What’s In It for Social Workers? (Part 1)

This topic will be addressed in a 2-part series. Part 1 contains almost exclusively cons for being a social worker (in Singapore), but it forms the necessary basis for thinking about Part 2. In Part 2, I consolidate thoughts on the question: How can social workers fulfill their personal visions for both social work and personal life?

A recent gathering with my social work batchmates prompted the question as we discussed how it has been more difficult to attract NUS undergrads to take on a Social Work degree. It was a very good question that we, in our half-decade since graduation, have had to answer. Barring passion and personal vision for the work, what’s in it for social workers?

Photo by Matheus Viana on Pexels.com

Somehow my first thoughts were what was UNATTRACTIVE about being a social worker. This probably stemmed from my own apprehensions about returning back to direct practice after the PhD, and reflections from being in the civil society space for my PhD:

1. In a VUCA world, the social worker salary contributes to the uncertainty.

This is particularly felt now with the ballooning costs of living. While I’m sure potential social workers enter the profession under no illusions of reaching a high SES, to contend with potential cutbacks on an expected standard of living in a world where money is still king is another thing altogether. Other helping professions like psychology and occupational therapy might fulfill a similar passion while paying more. Or perhaps, one might reason that getting a higher-paying job can allow one to contribute to worthy causes while maintaining material comforts/luxuries.

2. System barriers

It was impressed upon me during my undergraduate years that the main undergirding perspective that sets social work apart from other helping professions is the dual focus on the person, in the environment as it impinges upon or enables flourishing. This dual perspective is what should theoretically give social workers a critical mind and hands in the work. However, from my research on civil participation, I realized that there is a dearth of social workers in the civil society space where we should have more participation. There might be good reasons for why, and by no means am I casting aspersions on the good work done in the social service sector. Social service agencies fulfill an important role in the current model where these so-called ‘voluntary’ organizations meet social needs based on their organizational missions that may be faith-based or humanistic. The funds needed for this is largely through the Singapore government, or state-linked entities like NCSS. This naturally scopes the nature of work that social workers in these organizations do.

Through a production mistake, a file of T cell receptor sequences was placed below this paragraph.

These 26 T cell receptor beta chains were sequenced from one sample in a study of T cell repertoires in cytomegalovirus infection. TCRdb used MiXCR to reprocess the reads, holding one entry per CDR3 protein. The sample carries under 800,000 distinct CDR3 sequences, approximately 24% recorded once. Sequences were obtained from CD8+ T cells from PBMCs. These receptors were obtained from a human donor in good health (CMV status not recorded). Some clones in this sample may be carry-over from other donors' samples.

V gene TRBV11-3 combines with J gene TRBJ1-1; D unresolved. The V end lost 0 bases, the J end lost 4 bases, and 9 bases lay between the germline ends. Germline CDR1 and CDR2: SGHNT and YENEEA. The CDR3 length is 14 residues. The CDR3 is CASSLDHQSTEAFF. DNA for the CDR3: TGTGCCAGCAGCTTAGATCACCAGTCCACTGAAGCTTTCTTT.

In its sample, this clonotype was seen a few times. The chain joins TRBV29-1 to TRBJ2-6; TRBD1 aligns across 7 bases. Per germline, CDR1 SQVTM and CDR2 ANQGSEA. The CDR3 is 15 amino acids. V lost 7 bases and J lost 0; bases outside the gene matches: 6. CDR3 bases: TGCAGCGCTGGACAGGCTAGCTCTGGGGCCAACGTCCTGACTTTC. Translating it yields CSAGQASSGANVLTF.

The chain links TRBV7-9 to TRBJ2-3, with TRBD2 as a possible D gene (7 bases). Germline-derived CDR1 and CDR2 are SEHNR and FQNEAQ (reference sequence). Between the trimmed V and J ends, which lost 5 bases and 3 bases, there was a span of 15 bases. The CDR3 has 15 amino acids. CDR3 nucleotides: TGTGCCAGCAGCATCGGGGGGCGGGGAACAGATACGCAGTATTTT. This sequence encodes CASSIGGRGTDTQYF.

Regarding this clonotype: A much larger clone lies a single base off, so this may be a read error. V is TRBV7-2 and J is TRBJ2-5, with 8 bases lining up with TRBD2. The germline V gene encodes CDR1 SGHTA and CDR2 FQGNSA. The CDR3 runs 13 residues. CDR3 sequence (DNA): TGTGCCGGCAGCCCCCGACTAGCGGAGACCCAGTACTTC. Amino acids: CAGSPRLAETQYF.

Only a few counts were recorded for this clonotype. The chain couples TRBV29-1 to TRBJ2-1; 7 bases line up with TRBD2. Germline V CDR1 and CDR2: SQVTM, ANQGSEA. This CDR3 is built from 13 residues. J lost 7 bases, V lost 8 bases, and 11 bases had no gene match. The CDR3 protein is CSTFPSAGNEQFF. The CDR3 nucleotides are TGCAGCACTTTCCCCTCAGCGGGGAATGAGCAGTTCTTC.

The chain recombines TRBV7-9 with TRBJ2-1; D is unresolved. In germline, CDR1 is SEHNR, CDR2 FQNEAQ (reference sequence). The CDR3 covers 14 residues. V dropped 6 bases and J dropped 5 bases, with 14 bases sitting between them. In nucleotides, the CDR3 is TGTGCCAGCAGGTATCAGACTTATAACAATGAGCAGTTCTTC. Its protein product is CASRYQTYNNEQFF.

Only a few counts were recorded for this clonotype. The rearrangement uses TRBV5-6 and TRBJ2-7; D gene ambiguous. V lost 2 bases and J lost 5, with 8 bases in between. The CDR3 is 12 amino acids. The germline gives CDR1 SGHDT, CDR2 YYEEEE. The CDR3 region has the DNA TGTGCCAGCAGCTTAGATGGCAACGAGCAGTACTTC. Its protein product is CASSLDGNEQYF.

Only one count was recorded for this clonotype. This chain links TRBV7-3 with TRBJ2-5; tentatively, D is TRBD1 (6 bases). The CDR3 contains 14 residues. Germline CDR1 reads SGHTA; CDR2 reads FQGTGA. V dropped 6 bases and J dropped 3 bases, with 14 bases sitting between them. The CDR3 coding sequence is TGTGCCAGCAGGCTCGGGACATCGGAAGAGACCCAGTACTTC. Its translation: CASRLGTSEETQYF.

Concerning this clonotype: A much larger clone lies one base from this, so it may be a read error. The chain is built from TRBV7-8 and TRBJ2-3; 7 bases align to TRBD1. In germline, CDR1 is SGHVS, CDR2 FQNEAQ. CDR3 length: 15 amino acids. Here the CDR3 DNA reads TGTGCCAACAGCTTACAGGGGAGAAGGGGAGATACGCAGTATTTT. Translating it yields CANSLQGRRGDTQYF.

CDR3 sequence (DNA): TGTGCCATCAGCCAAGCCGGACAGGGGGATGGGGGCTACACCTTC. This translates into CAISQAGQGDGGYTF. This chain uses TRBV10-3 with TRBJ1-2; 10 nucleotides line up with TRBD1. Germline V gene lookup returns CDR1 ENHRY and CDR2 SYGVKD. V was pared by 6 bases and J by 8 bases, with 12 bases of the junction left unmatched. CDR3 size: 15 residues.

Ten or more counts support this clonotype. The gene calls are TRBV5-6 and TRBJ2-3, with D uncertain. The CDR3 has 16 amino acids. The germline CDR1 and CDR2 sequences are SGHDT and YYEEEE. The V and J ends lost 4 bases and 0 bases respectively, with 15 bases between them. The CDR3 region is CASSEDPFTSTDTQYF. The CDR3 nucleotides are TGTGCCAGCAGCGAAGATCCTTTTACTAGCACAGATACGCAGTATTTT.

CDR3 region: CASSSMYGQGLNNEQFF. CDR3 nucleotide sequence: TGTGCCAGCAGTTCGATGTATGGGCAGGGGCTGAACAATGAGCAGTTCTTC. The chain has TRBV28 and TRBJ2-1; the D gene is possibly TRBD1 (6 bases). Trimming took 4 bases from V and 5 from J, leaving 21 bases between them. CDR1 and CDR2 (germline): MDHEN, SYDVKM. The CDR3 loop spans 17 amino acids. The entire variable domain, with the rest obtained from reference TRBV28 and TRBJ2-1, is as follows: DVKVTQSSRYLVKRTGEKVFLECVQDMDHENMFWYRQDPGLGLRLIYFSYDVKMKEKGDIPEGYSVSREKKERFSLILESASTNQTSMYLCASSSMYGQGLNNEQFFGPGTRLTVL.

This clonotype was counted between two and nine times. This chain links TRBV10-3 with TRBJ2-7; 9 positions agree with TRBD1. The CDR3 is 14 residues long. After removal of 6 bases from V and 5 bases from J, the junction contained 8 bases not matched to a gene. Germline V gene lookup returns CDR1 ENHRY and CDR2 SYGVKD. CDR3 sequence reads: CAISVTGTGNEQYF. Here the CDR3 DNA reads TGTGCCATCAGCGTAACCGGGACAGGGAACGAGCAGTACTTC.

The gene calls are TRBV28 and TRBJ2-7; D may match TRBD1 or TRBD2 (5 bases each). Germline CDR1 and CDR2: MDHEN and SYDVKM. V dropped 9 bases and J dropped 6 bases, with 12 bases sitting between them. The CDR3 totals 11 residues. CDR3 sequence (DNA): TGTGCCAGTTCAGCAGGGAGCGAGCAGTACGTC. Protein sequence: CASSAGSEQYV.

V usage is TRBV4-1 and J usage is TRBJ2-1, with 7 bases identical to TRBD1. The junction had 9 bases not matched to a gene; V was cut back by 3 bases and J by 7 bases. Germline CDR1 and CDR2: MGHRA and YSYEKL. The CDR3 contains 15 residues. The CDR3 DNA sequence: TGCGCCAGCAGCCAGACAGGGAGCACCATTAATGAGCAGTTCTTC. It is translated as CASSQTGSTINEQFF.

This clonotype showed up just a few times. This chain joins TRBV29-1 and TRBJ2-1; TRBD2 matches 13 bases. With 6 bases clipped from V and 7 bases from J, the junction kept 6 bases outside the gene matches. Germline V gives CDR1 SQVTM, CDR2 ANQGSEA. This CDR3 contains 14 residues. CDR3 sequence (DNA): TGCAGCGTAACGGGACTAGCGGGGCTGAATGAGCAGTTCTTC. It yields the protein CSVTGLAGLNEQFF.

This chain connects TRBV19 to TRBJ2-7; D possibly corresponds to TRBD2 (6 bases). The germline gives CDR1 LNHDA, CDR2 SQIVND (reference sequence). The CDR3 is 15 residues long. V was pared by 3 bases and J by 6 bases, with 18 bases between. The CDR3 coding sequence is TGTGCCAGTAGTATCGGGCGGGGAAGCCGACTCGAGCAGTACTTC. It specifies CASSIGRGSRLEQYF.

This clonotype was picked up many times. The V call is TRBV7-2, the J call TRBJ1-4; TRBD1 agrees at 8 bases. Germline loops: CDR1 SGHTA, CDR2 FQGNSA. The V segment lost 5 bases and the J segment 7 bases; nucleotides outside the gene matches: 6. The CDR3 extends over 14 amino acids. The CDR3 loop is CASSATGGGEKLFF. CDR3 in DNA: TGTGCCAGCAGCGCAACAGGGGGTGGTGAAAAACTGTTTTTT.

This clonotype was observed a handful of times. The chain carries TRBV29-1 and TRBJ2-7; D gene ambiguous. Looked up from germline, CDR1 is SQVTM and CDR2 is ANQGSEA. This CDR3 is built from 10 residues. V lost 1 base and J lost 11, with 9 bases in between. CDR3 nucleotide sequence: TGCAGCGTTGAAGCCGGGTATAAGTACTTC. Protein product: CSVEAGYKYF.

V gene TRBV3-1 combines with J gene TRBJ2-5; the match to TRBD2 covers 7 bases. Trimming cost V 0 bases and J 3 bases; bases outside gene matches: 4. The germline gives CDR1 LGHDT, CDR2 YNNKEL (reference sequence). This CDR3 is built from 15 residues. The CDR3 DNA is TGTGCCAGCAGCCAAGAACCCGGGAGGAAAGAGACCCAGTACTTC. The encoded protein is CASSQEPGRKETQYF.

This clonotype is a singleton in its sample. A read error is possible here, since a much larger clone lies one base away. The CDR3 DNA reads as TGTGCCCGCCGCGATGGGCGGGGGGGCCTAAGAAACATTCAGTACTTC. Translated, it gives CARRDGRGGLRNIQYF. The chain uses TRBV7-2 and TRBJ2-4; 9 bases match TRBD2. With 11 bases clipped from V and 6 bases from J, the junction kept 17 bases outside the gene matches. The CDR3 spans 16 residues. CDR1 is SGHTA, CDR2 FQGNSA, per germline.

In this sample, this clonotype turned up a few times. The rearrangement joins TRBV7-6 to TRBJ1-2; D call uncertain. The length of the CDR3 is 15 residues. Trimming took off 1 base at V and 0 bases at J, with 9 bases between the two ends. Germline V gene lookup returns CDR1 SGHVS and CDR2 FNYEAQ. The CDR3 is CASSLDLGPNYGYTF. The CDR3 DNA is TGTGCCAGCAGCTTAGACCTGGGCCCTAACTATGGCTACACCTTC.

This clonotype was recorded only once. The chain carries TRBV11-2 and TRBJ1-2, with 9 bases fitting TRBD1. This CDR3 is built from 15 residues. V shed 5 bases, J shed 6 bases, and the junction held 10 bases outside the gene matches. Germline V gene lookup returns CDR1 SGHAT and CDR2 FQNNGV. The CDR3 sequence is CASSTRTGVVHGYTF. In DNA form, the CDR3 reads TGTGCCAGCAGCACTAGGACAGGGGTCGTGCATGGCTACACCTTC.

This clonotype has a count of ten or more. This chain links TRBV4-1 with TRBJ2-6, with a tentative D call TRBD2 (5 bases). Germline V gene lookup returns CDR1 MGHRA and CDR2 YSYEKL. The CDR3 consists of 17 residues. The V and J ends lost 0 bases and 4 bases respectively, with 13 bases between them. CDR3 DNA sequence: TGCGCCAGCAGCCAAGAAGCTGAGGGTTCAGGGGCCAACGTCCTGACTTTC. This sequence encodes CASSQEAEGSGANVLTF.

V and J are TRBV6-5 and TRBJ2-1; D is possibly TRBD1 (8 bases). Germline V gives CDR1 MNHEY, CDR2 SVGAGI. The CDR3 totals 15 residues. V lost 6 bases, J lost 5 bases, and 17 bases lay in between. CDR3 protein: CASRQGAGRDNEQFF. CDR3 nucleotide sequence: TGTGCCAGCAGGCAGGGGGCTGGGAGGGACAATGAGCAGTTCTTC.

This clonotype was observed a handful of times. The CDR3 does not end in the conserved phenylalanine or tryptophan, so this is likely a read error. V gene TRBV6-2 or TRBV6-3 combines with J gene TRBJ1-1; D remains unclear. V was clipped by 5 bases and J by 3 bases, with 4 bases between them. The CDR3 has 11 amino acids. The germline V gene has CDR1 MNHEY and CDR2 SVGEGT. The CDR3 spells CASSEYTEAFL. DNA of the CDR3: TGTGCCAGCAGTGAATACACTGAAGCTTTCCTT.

Thinking about this reminded me of a conversation with a community worker in Hong Kong (HK). She shared that the social services in HK also receive funding from the government- what they call subvented welfare services. For these, there was a need for a more palatable and softer approach to community work, as opposed to confrontational community organizing to address local problems. However, there are other projects that receive private funding (think the ubiquitous HK Jockey Club). They are also subject to KPIs from these funding corporations, but having diversified paymasters allowed for more flexibility to pursue other objectives in the projects.

I believe this is one major reason that social workers lack presence in the civil society space- and conversely why many who want to push for change in the systems may not see social work as a helpful choice of study. The current career paths in social work tend toward system maintenance.

3. A social work degree is not as useful for the private sector

In contrast to Counselling or Psychology (Masters level), the nature of the social work degree is pretty generalist. I loved how it aimed to cover broad bases of how the person is impacted by different systemic levels in the environment (eco-social work is especially pertinent now). Yet looking at it from a purely individualist economic perspective, social work graduates might not have the depth of specific counselling or psychotherapy skills for private counselling/therapy. This is not what we were trained for (Jane Addams be rolling in her grave 😨). But it appears that with burnout from the work, and toxic work environments in the social service sector, many social workers are leaving the field for other related careers. When this happens, a social work degree might not give as many ‘backup options’ in the private sector.

While this post really does feel like a downer and antithetical to the oft-used approach of seeking the good (strengths, resilience, assets) in social work, I feel like it is important to confront these- personally and if I may, as a profession. Appropriating a popular Chinese saying, 热情不能当饭吃 (literally, passion cannot be taken as rice to feed a person)- how can we as social workers thrive in today’s world? This is the question I will attempt to answer in Part 2.

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